It’s taken me almost a week to recover from the retreat. I have so many new ideas and projects to try that it’s hard to know where to start. I did start on a pair of Socks that Rock but then decided I need to finish some of my class samples before I forget what I learned.
While the Madrona Fiber Arts Winter Retreat is mainly focused on knitting, both years that I’ve attended I’ve passed up the knitting classes in favor of the spinning classes. This year I felt a bit conflicted when I saw the class called Fine Finishing the Japanese Way. Unfortunately, it was offered the same day as the Estonian Lace class with Nancy and Judith. I couldn’t pass up a chance to take a class with this duo.
Fortunately I heard by word of mouth that the teacher of Fine Finishing the Japanese Way, Jean Wong, would be at the Seattle Knitters Guild Meeting the night before the retreat.
Jean is an expert Taiwanese knitter that immigrated to the Vancouver area over a decade ago. While she was still living in Taiwan, she decided to expand her knitting skills to knit sweaters for her child and ended up taking classes through a rigorous program offered by Nihon Vogue through Nihon Amimono Culture Association. The classes were so intensive that she ended up quiting her job just so that she could keep up. Her talent was recognized by her teacher and she was encouraged to start teaching classes and earned a teaching certificate through this organization.
When she immigrated to Vancouver she couldn’t converse in English thus she had to give up teaching. Eventually she decided she decided to learn English, as an example for her child, and also started attending guild meetings even though she couldn’t understand much at first. Now her English is very good and she has built up enough confidence to start teaching again in the Vancouver area. She now offers Nihon Vogue classes through Wool and Wicker and is selling a DVD called knitting with jean – professional finishing techniques.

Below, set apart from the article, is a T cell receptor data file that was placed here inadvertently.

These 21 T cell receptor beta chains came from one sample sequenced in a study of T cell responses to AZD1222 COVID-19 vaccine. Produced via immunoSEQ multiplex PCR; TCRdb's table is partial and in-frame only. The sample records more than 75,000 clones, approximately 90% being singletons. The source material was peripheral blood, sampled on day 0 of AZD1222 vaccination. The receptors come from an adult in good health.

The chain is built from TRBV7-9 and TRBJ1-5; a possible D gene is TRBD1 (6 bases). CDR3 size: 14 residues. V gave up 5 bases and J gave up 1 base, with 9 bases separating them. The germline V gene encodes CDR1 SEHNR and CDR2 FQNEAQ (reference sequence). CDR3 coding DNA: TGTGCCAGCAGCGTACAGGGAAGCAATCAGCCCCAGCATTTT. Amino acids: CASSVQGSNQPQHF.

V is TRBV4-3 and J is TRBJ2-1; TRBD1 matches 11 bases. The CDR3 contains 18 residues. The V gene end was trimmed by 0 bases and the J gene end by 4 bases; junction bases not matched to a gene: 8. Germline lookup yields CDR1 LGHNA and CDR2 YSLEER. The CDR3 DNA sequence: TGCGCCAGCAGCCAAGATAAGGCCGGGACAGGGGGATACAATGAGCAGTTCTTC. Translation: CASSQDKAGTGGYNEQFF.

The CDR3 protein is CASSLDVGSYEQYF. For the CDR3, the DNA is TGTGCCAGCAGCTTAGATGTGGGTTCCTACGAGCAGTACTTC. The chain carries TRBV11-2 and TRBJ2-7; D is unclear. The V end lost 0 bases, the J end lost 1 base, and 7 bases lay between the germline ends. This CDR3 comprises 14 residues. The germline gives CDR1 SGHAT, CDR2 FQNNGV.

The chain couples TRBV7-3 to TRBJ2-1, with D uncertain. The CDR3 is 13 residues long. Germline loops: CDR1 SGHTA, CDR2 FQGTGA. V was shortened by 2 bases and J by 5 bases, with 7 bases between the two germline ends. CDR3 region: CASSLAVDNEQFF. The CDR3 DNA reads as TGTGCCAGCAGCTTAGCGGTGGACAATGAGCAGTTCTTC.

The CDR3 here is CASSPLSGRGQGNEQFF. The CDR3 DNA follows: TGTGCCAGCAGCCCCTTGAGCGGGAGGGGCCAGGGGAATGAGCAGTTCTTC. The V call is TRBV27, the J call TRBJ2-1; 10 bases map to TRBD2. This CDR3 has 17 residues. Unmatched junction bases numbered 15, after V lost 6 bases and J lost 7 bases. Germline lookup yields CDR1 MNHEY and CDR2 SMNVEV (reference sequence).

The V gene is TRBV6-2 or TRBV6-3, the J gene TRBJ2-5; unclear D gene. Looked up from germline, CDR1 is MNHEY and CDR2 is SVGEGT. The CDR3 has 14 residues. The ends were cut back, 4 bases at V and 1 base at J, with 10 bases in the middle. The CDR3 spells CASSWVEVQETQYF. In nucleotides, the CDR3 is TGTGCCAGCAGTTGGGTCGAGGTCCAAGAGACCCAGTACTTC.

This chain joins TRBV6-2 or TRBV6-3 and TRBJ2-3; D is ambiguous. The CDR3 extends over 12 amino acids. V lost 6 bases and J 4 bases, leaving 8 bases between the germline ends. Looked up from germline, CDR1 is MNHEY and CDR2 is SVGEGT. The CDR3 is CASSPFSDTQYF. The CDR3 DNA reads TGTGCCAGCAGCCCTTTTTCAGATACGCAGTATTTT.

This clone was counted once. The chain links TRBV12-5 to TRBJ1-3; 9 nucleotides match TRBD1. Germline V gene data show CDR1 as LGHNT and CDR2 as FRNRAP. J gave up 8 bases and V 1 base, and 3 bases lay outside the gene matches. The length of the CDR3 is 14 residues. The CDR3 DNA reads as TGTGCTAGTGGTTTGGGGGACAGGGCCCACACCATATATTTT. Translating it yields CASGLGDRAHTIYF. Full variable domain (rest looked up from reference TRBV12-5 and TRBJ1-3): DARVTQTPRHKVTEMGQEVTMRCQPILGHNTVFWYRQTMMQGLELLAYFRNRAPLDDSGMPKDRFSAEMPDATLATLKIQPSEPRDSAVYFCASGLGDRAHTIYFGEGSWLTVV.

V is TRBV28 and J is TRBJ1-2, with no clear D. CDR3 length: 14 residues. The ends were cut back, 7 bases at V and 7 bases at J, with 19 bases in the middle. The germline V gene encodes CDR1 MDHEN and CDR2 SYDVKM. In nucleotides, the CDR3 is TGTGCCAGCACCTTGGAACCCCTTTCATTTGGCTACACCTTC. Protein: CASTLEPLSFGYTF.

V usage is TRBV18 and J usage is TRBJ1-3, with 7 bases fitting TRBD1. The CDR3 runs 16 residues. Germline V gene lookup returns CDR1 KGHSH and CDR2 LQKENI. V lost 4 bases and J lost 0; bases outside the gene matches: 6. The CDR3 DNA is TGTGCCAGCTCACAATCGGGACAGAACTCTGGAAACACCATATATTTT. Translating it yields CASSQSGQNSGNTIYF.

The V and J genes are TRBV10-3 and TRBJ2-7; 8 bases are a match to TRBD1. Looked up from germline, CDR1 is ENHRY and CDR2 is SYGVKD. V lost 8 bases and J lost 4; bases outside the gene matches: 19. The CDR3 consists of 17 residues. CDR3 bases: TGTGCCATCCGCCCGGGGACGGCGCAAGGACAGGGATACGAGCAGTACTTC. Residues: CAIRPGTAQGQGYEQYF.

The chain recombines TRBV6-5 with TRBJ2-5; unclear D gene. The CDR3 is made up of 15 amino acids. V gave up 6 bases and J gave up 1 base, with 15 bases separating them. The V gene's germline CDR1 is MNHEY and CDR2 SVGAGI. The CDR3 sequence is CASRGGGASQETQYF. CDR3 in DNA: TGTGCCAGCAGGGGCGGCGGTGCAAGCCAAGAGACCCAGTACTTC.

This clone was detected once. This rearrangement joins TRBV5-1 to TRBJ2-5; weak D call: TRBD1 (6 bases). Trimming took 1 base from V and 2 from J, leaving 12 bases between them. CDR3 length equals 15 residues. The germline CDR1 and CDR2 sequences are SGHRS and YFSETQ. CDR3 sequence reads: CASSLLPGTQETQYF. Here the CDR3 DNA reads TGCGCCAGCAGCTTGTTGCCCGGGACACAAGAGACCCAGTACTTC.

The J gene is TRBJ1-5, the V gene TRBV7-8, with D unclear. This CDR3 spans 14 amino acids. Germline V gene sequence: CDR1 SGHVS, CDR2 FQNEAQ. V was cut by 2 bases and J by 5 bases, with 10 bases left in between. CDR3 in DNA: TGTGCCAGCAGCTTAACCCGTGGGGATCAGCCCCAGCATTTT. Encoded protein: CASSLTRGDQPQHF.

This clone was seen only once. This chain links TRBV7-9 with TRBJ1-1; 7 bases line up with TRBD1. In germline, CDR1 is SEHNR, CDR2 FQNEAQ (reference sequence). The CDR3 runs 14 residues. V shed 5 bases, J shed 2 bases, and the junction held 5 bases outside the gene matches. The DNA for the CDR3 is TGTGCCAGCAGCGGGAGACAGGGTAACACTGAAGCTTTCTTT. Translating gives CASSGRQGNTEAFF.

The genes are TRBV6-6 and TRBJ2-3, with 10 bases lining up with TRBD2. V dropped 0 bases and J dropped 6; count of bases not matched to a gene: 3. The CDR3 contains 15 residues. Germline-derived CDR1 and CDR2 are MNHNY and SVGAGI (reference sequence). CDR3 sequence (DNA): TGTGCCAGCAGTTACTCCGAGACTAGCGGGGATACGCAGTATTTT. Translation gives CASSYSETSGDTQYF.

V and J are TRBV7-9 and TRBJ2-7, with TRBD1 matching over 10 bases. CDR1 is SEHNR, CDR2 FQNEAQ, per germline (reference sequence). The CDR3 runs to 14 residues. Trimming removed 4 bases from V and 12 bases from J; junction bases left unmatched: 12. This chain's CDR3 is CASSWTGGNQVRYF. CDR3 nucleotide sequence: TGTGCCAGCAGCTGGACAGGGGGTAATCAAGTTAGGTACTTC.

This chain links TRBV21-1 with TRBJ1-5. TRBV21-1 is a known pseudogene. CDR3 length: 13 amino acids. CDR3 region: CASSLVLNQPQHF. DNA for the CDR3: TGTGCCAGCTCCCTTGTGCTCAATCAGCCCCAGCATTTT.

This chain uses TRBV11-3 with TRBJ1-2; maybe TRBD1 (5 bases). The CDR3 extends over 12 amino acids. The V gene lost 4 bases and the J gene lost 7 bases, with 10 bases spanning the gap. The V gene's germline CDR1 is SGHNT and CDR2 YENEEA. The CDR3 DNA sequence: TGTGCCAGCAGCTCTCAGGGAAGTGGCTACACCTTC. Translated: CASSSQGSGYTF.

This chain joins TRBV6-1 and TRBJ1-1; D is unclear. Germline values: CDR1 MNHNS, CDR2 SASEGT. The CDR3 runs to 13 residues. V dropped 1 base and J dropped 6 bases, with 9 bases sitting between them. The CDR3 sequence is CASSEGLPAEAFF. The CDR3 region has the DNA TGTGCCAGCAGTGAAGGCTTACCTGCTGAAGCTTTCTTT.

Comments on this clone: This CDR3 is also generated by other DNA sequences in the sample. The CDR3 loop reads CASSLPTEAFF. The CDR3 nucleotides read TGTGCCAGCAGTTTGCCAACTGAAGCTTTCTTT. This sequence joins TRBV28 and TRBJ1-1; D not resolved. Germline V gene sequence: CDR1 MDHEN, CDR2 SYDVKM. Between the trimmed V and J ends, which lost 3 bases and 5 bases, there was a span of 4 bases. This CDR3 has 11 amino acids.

She brought tons of items to show at the guild meeting and gave a slide show of items that were knitted by her students. As she showed these items she mentioned that her clasess focus on teaching students how to take an item from a pattern (or their own design) and draft a full size pattern based on their measurements. The pattern is drawn onto graph paper that’s the actual size of the finished piece. Someone asked about the graph paper and she showed us a sample. The graph is actually hand drawn by the student using a special gauge ruler from Japan. I thought that this would be a handy tool so I ordered one from Wool and Wicker.
It’s a collection of rulers that match each possible gauge that one can knit. It came with instructions but since I don’t read Japanese, I can only guess what it says from the pictures. Perhaps some day I’ll get an opportunity to take one of Jean’s classes and learn how to properly use this tool.
While all of the samples she brought were impressive, I was especially intrigued by the clever construction technique used on a hat that she had with her. I think she’s working on putting together a pattern that she will be selling, but in the mean time, I’ve been trying to figure it out on my own.
I’ll describe what I did and you can following along by looking at the picture on the right, which shows the hat spread out flat.
It’s worked flat starting with a provisional cast on (which I didn’t do this time) – the long open edge on the lower left in the photo.
I then knitted twenty rows decreasing every other row on the outside edge (right edge). This leaves the left edge straight while the right edge starts to curve.
After knitting twenty rows I then knitted across the piece to the left edge and picked up ten stitches along the left edge. After picking up stitches, I knitted another twenty rows, decreasing along the right edge just as I had done previously.
The twenty rows & picked up stitches were repeated until I had four ridges (or spines) on the top.
At this point I would have sewn the remaining edge together but left it open so that I could show how this was done.
While my version is done in garter stitch with dull gray Cascade 220 yarn, Jean’s version is constructed in a different stitch pattern. Her finished sample was done with a skein of Noro Kujaku but she mentioned that it’s a great pattern for using left over yarn. I look forward to purchasing the pattern from her and seeing if I was on the right track.